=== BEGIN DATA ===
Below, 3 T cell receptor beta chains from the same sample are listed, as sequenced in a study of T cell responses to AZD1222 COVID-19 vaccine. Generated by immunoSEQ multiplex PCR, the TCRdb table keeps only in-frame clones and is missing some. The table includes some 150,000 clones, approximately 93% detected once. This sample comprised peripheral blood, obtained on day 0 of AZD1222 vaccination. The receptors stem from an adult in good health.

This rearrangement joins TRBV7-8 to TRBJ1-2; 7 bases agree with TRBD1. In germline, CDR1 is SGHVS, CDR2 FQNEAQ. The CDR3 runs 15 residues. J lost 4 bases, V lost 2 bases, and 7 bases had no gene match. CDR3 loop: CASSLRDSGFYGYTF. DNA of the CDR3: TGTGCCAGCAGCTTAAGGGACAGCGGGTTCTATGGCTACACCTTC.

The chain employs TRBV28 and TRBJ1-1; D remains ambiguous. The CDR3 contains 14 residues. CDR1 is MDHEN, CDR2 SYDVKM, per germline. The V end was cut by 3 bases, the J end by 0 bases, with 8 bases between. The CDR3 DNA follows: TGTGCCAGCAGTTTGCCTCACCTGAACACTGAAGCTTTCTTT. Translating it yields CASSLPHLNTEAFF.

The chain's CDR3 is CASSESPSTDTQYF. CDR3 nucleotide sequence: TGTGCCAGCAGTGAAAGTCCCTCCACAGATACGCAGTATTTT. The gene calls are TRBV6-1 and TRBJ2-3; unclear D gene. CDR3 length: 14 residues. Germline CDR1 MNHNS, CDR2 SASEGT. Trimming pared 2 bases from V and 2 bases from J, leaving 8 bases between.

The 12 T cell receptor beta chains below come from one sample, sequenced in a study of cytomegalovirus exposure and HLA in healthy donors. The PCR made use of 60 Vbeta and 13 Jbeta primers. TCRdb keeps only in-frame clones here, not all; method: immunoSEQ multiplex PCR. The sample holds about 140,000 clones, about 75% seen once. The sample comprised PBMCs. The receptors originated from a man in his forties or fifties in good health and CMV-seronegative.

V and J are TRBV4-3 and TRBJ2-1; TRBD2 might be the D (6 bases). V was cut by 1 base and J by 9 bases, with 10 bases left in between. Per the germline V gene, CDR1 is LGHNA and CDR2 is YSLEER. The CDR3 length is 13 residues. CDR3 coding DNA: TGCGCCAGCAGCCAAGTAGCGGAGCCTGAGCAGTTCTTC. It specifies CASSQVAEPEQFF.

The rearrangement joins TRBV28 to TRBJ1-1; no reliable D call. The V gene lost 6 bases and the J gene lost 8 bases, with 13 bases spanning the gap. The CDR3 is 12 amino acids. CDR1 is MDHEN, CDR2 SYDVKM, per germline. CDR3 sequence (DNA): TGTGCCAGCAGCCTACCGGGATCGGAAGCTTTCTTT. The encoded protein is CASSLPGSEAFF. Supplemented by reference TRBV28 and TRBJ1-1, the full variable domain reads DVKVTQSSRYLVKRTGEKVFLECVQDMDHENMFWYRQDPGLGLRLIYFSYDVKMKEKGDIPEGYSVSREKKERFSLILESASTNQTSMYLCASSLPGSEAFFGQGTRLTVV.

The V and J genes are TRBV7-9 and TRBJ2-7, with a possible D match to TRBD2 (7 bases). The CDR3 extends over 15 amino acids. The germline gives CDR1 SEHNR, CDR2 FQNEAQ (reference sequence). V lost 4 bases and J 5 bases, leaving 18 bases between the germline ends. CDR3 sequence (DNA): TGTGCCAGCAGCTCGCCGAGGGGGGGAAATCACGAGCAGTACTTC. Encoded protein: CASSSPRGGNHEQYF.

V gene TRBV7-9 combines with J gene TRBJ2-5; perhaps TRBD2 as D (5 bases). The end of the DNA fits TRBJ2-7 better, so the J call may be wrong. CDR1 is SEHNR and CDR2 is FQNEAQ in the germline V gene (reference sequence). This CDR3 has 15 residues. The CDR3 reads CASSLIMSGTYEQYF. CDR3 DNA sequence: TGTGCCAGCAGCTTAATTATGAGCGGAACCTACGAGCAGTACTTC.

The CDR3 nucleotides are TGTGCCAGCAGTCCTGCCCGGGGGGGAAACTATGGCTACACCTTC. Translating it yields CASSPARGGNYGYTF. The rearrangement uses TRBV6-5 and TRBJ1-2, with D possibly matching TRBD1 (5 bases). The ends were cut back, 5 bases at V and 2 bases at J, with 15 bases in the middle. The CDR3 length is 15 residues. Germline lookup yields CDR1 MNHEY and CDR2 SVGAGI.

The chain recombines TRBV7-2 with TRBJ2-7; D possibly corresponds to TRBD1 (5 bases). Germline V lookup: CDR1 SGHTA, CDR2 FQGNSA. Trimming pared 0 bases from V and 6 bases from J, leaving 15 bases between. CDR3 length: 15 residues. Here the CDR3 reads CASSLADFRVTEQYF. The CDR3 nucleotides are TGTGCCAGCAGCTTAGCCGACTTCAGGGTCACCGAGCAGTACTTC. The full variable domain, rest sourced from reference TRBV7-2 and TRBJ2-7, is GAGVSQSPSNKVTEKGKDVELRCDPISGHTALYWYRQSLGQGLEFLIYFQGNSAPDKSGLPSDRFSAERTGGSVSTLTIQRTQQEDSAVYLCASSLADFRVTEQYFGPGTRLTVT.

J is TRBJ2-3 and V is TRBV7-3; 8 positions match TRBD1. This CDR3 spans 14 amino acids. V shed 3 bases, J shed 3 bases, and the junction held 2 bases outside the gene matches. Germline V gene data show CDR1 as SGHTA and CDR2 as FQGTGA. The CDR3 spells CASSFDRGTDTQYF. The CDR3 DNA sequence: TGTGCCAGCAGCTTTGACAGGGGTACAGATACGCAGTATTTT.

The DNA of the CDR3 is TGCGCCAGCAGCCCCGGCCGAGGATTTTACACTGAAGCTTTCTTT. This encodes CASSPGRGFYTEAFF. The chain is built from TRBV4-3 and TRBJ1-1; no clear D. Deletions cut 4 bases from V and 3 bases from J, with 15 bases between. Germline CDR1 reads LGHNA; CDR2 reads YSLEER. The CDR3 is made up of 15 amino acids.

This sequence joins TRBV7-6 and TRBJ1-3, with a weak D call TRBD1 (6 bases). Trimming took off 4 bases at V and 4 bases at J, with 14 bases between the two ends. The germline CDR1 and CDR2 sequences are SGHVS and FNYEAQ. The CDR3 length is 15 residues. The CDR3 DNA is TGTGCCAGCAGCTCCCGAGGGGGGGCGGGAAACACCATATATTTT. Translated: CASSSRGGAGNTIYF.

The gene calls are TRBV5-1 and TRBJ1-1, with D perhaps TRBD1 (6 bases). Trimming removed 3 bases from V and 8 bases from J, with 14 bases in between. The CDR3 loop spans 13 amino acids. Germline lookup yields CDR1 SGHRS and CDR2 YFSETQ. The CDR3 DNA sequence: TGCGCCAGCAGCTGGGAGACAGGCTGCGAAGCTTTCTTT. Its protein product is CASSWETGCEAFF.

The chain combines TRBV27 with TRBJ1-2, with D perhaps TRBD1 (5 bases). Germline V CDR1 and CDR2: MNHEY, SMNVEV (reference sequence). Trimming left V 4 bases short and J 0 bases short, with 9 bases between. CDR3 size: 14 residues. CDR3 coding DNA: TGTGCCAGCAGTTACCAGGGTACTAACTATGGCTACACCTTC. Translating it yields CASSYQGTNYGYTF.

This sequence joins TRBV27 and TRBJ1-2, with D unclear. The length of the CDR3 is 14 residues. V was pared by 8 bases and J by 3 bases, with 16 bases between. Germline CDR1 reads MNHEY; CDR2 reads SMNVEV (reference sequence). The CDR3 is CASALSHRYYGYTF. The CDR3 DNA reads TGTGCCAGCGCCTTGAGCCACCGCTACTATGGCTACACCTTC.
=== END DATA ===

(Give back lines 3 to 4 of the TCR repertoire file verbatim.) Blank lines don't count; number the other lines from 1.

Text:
The chain employs TRBV28 and TRBJ1-1; D remains ambiguous. The CDR3 contains 14 residues. CDR1 is MDHEN, CDR2 SYDVKM, per germline. The V end was cut by 3 bases, the J end by 0 bases, with 8 bases between. The CDR3 DNA follows: TGTGCCAGCAGTTTGCCTCACCTGAACACTGAAGCTTTCTTT. Translating it yields CASSLPHLNTEAFF.

The chain's CDR3 is CASSESPSTDTQYF. CDR3 nucleotide sequence: TGTGCCAGCAGTGAAAGTCCCTCCACAGATACGCAGTATTTT. The gene calls are TRBV6-1 and TRBJ2-3; unclear D gene. CDR3 length: 14 residues. Germline CDR1 MNHNS, CDR2 SASEGT. Trimming pared 2 bases from V and 2 bases from J, leaving 8 bases between.